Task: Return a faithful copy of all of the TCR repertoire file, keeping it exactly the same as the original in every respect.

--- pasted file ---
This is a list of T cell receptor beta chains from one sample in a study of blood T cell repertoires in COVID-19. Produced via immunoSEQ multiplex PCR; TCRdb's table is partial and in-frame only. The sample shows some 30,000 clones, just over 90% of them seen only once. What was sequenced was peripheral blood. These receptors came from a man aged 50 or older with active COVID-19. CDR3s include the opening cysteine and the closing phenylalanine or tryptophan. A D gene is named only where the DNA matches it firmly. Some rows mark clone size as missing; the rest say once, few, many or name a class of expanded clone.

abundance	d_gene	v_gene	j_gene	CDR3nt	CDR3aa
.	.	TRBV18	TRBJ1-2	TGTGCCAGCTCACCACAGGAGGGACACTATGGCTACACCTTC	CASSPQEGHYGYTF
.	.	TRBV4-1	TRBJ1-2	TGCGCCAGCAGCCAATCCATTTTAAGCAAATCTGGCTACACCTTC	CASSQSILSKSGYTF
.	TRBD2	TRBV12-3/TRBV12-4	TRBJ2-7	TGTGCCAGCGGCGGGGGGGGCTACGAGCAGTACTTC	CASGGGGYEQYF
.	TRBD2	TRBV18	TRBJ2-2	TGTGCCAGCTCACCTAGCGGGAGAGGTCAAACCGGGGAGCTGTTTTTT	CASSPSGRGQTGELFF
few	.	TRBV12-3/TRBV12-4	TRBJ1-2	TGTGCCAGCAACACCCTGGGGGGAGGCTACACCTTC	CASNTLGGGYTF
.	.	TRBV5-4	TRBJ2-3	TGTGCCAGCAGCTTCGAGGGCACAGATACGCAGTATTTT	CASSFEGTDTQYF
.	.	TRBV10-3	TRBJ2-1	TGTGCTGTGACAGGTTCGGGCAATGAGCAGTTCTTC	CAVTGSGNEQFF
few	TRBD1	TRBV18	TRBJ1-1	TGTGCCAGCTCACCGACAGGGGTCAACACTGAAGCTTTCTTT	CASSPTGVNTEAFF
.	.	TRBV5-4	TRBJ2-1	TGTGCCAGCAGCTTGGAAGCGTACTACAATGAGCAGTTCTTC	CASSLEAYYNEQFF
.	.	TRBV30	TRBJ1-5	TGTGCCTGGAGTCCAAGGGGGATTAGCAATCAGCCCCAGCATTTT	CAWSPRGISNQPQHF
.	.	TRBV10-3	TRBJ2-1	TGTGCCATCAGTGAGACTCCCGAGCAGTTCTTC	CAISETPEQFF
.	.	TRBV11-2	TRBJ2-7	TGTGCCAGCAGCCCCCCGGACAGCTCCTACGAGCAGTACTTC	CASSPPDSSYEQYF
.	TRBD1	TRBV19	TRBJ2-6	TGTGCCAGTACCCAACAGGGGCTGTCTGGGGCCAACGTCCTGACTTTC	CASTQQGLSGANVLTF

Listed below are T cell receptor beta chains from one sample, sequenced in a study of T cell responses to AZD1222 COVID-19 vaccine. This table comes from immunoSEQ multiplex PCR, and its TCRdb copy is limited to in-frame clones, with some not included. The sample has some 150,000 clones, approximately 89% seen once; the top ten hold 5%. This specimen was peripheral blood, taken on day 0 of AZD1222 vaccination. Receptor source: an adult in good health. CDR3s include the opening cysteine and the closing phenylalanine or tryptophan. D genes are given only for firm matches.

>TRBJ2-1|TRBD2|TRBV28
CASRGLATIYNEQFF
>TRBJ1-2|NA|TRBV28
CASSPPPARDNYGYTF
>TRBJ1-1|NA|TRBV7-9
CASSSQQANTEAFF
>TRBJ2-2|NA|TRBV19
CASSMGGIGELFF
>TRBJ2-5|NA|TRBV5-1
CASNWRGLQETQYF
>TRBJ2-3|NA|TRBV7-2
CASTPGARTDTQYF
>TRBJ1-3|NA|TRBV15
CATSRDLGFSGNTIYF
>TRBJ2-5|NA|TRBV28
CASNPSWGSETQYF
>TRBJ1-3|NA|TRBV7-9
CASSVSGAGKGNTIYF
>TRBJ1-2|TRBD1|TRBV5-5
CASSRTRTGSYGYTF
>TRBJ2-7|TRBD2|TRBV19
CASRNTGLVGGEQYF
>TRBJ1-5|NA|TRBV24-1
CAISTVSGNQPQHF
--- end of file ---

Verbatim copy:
This is a list of T cell receptor beta chains from one sample in a study of blood T cell repertoires in COVID-19. Produced via immunoSEQ multiplex PCR; TCRdb's table is partial and in-frame only. The sample shows some 30,000 clones, just over 90% of them seen only once. What was sequenced was peripheral blood. These receptors came from a man aged 50 or older with active COVID-19. CDR3s include the opening cysteine and the closing phenylalanine or tryptophan. A D gene is named only where the DNA matches it firmly. Some rows mark clone size as missing; the rest say once, few, many or name a class of expanded clone.

abundance	d_gene	v_gene	j_gene	CDR3nt	CDR3aa
.	.	TRBV18	TRBJ1-2	TGTGCCAGCTCACCACAGGAGGGACACTATGGCTACACCTTC	CASSPQEGHYGYTF
.	.	TRBV4-1	TRBJ1-2	TGCGCCAGCAGCCAATCCATTTTAAGCAAATCTGGCTACACCTTC	CASSQSILSKSGYTF
.	TRBD2	TRBV12-3/TRBV12-4	TRBJ2-7	TGTGCCAGCGGCGGGGGGGGCTACGAGCAGTACTTC	CASGGGGYEQYF
.	TRBD2	TRBV18	TRBJ2-2	TGTGCCAGCTCACCTAGCGGGAGAGGTCAAACCGGGGAGCTGTTTTTT	CASSPSGRGQTGELFF
few	.	TRBV12-3/TRBV12-4	TRBJ1-2	TGTGCCAGCAACACCCTGGGGGGAGGCTACACCTTC	CASNTLGGGYTF
.	.	TRBV5-4	TRBJ2-3	TGTGCCAGCAGCTTCGAGGGCACAGATACGCAGTATTTT	CASSFEGTDTQYF
.	.	TRBV10-3	TRBJ2-1	TGTGCTGTGACAGGTTCGGGCAATGAGCAGTTCTTC	CAVTGSGNEQFF
few	TRBD1	TRBV18	TRBJ1-1	TGTGCCAGCTCACCGACAGGGGTCAACACTGAAGCTTTCTTT	CASSPTGVNTEAFF
.	.	TRBV5-4	TRBJ2-1	TGTGCCAGCAGCTTGGAAGCGTACTACAATGAGCAGTTCTTC	CASSLEAYYNEQFF
.	.	TRBV30	TRBJ1-5	TGTGCCTGGAGTCCAAGGGGGATTAGCAATCAGCCCCAGCATTTT	CAWSPRGISNQPQHF
.	.	TRBV10-3	TRBJ2-1	TGTGCCATCAGTGAGACTCCCGAGCAGTTCTTC	CAISETPEQFF
.	.	TRBV11-2	TRBJ2-7	TGTGCCAGCAGCCCCCCGGACAGCTCCTACGAGCAGTACTTC	CASSPPDSSYEQYF
.	TRBD1	TRBV19	TRBJ2-6	TGTGCCAGTACCCAACAGGGGCTGTCTGGGGCCAACGTCCTGACTTTC	CASTQQGLSGANVLTF

Listed below are T cell receptor beta chains from one sample, sequenced in a study of T cell responses to AZD1222 COVID-19 vaccine. This table comes from immunoSEQ multiplex PCR, and its TCRdb copy is limited to in-frame clones, with some not included. The sample has some 150,000 clones, approximately 89% seen once; the top ten hold 5%. This specimen was peripheral blood, taken on day 0 of AZD1222 vaccination. Receptor source: an adult in good health. CDR3s include the opening cysteine and the closing phenylalanine or tryptophan. D genes are given only for firm matches.

>TRBJ2-1|TRBD2|TRBV28
CASRGLATIYNEQFF
>TRBJ1-2|NA|TRBV28
CASSPPPARDNYGYTF
>TRBJ1-1|NA|TRBV7-9
CASSSQQANTEAFF
>TRBJ2-2|NA|TRBV19
CASSMGGIGELFF
>TRBJ2-5|NA|TRBV5-1
CASNWRGLQETQYF
>TRBJ2-3|NA|TRBV7-2
CASTPGARTDTQYF
>TRBJ1-3|NA|TRBV15
CATSRDLGFSGNTIYF
>TRBJ2-5|NA|TRBV28
CASNPSWGSETQYF
>TRBJ1-3|NA|TRBV7-9
CASSVSGAGKGNTIYF
>TRBJ1-2|TRBD1|TRBV5-5
CASSRTRTGSYGYTF
>TRBJ2-7|TRBD2|TRBV19
CASRNTGLVGGEQYF
>TRBJ1-5|NA|TRBV24-1
CAISTVSGNQPQHF